"Check the fine print and understand what the home loan entails. An instant lump sum of money upfront may be enticing, but if it will cost more in the long run, then it may not be a good deal," he said.

Ms Mortimer said cashbacks and frequent flyer points are short-term gimmicks that can leave borrowers at a financial disadvantage over time. 

"During COVID we saw a lot of borrowers move to big banks offering large cashback incentives on fixed-rate loans," she said.

"In the next period, many of these borrowers will switch over to expensive variable rates with these banks, and are at risk of being worse off in the longer run.

"To compare home loans, the main thing to look at is the comparison rate, which rolls all of the costs and benefits into one simple number."

MarieMortimerLoans.jpg

Marie Mortimer, managing director of loans.com.au. Image supplied.

3. Look for fast approval times

The faster mortgage holders can refinance, the faster they can get a new rate before the RBA hikes the cash rate further and banks tighten lending criteria.

Challenger lender Nano claims to unconditionally approve customers in as little as 10 minutes, while Mr Hoy Poy said WLTH can approve a refinance from start to finish in three days.

This contrasts with the big banks; ANZ for example was losing $1 billion in mortgage customers a month as onboarding new customers took upwards of six weeks.

"Aside from just the numbers, choosing the right lender is paramount. Fast application and approval processes not only saves stress and hassle, but allows the mortgage owner to start saving money quicker," Mr Hoy Poy said.

In a Pureprofile survey commissioned by Nano, 270 of the 1,000 respondents said their bank took three to six weeks (or longer) to approve their home loan application.

One-in-five (20% or 200) said they missed out on a property due to how long their bank took to unconditionally approve finance.

"[Pre-approvals] are popular with traditional lenders ... because they're the papier-mâché over the inability to actually make a decision in a timely fashion," Nano CEO Andrew Walker said in June.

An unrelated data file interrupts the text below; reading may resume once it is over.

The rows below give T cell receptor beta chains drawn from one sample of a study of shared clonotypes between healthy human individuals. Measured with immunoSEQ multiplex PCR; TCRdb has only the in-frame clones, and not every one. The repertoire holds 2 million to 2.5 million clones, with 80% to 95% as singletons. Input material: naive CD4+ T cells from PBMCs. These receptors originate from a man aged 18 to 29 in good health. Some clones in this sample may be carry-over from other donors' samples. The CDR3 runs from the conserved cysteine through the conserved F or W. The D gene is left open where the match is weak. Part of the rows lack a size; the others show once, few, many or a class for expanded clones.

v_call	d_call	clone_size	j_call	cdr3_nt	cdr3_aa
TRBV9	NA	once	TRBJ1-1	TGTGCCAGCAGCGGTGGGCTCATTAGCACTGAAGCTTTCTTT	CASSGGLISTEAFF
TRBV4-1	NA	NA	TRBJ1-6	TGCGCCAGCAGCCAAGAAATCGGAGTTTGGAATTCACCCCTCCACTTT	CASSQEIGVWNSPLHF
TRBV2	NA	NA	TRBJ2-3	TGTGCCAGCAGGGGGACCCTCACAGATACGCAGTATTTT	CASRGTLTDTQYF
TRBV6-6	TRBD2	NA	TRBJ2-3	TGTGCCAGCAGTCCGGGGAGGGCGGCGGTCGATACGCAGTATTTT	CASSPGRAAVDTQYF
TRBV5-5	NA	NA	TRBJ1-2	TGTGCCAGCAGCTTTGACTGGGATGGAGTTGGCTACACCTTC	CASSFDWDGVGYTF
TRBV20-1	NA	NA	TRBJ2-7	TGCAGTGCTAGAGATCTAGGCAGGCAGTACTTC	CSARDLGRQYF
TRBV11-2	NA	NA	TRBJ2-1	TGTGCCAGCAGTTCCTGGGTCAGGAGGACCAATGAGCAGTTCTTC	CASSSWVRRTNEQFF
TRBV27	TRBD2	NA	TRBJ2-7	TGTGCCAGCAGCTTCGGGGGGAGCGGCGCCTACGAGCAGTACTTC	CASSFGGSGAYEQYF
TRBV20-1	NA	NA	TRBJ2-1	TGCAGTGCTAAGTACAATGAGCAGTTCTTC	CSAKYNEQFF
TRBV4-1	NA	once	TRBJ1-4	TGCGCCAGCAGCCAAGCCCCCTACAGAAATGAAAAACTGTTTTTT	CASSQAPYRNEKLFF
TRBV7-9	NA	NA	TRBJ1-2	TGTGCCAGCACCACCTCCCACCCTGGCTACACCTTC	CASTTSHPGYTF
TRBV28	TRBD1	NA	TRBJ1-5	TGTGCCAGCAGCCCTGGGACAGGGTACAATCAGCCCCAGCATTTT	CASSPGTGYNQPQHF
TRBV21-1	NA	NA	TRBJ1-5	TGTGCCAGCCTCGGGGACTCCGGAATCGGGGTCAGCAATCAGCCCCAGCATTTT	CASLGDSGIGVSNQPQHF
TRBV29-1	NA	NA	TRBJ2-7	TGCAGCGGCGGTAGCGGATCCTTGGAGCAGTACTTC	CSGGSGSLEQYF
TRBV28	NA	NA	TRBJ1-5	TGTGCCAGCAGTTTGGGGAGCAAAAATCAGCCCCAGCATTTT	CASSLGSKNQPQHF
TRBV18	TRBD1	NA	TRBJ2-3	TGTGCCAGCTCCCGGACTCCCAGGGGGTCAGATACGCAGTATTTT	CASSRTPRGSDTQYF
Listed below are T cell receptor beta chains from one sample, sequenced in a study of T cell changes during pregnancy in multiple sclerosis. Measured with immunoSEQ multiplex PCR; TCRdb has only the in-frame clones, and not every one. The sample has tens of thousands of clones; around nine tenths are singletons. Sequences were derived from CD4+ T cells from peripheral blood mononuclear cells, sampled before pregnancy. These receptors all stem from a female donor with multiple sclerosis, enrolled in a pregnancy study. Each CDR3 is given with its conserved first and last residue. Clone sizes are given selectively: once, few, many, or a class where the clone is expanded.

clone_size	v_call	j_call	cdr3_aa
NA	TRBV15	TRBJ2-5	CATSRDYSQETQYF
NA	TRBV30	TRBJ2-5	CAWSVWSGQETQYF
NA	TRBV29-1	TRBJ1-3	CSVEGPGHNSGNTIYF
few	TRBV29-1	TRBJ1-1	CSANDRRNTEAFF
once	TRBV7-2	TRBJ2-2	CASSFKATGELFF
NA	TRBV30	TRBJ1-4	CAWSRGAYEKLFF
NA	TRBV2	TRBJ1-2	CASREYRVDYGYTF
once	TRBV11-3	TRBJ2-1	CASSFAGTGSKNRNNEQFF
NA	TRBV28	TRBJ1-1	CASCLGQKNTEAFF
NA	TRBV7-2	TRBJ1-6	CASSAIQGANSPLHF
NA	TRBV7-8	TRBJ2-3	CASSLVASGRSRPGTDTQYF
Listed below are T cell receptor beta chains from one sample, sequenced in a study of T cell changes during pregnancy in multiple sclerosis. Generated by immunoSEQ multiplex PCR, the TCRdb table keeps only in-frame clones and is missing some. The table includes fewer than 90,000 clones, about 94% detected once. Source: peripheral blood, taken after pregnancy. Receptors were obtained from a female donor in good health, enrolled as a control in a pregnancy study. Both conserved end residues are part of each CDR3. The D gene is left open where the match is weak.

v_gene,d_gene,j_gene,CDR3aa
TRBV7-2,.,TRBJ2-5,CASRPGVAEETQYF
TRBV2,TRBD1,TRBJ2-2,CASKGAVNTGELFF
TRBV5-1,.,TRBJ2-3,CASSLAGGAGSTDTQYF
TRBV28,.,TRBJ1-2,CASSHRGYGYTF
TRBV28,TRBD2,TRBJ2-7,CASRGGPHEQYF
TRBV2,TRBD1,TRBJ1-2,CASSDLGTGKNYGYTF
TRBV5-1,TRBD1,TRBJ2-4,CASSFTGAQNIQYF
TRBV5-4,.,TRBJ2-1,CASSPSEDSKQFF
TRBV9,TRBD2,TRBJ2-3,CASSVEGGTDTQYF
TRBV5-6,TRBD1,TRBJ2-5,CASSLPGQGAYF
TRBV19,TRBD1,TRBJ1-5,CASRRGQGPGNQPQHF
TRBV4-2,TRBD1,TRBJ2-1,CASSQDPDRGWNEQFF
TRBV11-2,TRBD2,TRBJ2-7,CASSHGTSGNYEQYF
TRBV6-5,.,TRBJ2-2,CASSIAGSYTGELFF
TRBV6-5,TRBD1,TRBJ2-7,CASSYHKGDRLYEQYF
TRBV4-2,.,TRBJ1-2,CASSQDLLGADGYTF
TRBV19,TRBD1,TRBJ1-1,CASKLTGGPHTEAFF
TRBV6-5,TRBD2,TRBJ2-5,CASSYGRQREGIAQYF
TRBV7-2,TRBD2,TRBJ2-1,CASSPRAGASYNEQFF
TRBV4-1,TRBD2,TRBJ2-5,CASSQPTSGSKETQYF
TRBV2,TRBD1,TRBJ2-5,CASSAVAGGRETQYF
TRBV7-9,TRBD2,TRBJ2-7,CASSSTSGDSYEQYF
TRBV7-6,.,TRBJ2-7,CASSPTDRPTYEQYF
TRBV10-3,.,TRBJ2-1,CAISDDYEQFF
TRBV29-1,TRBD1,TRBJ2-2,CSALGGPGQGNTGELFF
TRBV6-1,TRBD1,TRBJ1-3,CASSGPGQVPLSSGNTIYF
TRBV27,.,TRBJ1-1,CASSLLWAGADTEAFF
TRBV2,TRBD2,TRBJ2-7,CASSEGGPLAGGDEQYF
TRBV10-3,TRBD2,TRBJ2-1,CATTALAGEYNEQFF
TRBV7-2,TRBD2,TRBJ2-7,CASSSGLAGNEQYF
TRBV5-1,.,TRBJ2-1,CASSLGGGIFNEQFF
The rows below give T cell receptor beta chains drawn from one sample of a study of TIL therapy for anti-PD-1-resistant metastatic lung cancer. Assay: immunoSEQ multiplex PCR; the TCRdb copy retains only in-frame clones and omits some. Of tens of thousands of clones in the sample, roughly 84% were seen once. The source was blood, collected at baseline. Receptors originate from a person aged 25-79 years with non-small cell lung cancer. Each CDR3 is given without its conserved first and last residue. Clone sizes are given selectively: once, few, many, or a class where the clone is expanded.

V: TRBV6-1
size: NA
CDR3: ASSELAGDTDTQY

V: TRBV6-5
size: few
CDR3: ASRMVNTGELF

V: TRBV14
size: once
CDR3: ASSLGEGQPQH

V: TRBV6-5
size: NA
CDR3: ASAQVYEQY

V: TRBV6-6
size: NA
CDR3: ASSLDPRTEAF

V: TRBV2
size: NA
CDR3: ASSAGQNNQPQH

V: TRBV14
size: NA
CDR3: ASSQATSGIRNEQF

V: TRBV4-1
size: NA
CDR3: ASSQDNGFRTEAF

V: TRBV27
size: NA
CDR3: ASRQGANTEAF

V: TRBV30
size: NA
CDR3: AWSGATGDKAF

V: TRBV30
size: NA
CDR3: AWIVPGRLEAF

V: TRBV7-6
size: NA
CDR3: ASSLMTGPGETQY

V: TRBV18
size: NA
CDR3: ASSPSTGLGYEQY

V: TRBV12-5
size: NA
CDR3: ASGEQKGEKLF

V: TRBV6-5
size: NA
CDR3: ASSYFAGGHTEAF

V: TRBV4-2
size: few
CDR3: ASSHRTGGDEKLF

See Also: Compare Lenders' Approval Times

4. Don't think it's too hard

Ms Mortimer said a common misconception when shopping for a better mortgage deal is that it's too hard.

"My suggestion would be to look for a lender with a good rate and a hassle-free process so you get the refinance done and move on with your life," she said.

"Our research shows that the biggest reason why people delay refinancing is because they think it will be a huge hassle. More than two-thirds of our refinancers were pleasantly surprised it turned out to be easier than they expected.

"Almost everyone felt five years later that the savings were big enough to justify the effort."

Ms Mortimer also said online lenders typically aren't subject to regular banking hours, meaning those refinancing can complete the whole process in their own time and at home.

In the interest of full disclosure, Savings.com.au and loans.com.au are both associates of Firstmac.


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Photo by Charles Deluvio on Unsplash



Disclaimers

The entire market was not considered in selecting the above products. Rather, a cut-down portion of the market has been considered. Some providers' products may not be available in all states. To be considered, the product and rate must be clearly published on the product provider's web site. Savings.com.au, yourmortgage.com.au, yourinvestmentpropertymag.com.au, and Performance Drive are part of the Savings Media group. In the interests of full disclosure, the Savings Media Group are associated with the Firstmac Group. To read about how Savings Media Group manages potential conflicts of interest, along with how we get paid, please visit the web site links at the bottom of this page.

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Harrison is Savings.com.au's Assistant Editor. Prior to joining Savings in January 2020, he worked for some of Australia's largest comparison sites and media organisations. With a keen interest in the economy, housing policy, and personal finance, Harrison strives to deliver and edit news and guides that are engaging, thought-provoking, and simple to read.